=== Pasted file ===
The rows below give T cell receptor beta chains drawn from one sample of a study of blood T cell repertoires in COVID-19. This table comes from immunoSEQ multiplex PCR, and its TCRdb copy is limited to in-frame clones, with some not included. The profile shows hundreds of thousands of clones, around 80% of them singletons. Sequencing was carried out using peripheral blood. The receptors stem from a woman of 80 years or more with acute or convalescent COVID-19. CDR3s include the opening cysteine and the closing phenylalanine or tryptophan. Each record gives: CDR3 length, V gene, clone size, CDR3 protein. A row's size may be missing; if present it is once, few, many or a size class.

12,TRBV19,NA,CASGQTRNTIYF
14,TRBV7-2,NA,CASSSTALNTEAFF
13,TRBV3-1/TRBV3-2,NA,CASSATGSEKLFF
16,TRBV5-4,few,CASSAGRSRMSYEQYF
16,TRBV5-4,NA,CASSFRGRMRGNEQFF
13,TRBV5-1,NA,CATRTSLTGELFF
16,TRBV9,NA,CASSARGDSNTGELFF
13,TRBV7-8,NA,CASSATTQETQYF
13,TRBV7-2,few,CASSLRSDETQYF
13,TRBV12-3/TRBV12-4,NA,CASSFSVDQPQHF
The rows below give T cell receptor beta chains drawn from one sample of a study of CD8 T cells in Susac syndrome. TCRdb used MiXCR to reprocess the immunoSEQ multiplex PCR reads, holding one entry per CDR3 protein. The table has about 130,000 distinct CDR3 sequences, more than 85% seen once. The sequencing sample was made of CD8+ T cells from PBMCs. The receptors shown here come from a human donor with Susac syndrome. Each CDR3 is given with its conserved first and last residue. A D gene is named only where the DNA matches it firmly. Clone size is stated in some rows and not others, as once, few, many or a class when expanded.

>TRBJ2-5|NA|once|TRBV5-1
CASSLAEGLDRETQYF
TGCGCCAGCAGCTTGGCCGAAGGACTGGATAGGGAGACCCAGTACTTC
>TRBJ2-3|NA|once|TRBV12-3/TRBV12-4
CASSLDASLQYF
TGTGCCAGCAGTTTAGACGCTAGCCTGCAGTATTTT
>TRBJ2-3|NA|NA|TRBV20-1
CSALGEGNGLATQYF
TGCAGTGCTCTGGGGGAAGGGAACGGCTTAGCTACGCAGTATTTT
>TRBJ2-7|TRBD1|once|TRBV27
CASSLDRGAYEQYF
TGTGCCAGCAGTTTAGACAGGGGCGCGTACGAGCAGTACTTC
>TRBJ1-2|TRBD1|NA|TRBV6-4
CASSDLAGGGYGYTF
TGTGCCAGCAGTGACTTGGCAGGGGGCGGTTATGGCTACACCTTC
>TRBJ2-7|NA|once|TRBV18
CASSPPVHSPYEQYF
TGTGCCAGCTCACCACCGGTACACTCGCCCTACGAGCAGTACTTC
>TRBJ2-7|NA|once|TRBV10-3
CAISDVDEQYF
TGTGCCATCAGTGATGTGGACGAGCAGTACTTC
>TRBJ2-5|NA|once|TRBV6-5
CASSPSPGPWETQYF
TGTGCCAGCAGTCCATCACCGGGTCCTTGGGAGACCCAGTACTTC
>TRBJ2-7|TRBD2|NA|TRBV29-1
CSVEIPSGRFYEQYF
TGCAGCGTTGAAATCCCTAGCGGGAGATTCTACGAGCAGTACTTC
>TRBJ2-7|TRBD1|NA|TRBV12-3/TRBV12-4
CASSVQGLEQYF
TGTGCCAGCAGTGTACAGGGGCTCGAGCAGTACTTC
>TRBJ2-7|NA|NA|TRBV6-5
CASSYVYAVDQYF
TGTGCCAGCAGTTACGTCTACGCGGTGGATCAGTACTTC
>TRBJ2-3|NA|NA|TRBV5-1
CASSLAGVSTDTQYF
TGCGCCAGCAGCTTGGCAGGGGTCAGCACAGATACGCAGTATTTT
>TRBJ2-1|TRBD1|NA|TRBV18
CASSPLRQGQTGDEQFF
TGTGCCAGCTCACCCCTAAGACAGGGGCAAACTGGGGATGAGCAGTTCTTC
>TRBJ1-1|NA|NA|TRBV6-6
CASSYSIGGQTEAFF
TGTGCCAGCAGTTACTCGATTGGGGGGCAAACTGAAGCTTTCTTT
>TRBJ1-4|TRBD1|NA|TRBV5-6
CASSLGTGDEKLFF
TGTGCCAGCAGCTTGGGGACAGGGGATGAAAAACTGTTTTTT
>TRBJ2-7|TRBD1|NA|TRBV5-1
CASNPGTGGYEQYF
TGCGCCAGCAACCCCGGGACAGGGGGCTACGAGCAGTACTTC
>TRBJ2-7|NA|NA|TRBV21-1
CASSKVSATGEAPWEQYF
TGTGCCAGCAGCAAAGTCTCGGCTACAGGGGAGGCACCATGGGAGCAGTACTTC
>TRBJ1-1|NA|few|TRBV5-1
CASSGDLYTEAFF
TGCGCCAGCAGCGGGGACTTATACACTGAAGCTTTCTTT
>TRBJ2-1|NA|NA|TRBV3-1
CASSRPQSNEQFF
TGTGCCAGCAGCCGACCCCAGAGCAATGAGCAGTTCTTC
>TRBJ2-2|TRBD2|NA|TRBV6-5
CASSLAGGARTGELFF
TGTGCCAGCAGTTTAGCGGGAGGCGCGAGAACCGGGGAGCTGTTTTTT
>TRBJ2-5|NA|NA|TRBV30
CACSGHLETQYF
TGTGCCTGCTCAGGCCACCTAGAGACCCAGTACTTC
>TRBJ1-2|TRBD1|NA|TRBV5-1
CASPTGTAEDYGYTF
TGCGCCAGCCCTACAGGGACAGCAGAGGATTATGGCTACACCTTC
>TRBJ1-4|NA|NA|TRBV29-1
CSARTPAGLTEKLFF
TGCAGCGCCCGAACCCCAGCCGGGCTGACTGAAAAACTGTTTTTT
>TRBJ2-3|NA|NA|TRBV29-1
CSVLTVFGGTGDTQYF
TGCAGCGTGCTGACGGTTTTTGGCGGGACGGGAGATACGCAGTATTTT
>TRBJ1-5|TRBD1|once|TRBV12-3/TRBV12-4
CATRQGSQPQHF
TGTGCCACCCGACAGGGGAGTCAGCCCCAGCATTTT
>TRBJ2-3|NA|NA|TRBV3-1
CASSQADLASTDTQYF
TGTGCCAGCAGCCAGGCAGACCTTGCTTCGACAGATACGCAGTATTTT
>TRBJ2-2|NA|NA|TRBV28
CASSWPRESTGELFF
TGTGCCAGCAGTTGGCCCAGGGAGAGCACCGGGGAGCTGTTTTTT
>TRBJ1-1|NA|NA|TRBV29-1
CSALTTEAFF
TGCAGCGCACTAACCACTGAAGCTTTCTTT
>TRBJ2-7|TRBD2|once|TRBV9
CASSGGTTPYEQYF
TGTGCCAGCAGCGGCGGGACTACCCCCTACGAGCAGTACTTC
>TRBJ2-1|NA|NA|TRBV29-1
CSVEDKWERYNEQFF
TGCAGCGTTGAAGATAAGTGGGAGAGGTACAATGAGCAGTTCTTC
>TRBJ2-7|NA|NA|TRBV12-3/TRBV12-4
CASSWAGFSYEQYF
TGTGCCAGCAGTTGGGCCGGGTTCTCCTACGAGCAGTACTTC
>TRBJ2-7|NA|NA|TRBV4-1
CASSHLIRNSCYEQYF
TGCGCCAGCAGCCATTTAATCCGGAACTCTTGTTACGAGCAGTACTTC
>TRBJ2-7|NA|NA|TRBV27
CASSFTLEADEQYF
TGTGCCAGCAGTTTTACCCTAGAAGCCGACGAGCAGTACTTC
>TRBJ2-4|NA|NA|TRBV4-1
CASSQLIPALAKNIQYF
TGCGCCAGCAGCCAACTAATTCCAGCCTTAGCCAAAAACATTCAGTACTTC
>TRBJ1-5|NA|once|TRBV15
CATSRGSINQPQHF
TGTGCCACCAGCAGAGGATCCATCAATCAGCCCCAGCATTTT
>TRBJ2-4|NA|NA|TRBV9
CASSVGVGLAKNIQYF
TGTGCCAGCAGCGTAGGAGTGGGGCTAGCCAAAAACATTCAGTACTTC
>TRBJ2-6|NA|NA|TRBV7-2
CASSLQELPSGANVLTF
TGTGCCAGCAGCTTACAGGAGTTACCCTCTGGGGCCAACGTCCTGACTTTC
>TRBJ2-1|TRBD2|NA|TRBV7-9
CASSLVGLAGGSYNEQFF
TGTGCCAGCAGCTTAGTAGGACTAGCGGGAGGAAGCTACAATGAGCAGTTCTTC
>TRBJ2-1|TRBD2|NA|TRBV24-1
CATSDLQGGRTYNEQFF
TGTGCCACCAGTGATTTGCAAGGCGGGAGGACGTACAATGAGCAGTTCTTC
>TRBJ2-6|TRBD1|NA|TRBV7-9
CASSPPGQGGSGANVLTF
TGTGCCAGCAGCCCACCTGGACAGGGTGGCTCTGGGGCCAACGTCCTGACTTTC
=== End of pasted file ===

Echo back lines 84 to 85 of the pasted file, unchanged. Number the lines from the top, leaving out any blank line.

TGCAGCGTGCTGACGGTTTTTGGCGGGACGGGAGATACGCAGTATTTT
>TRBJ1-5|TRBD1|once|TRBV12-3/TRBV12-4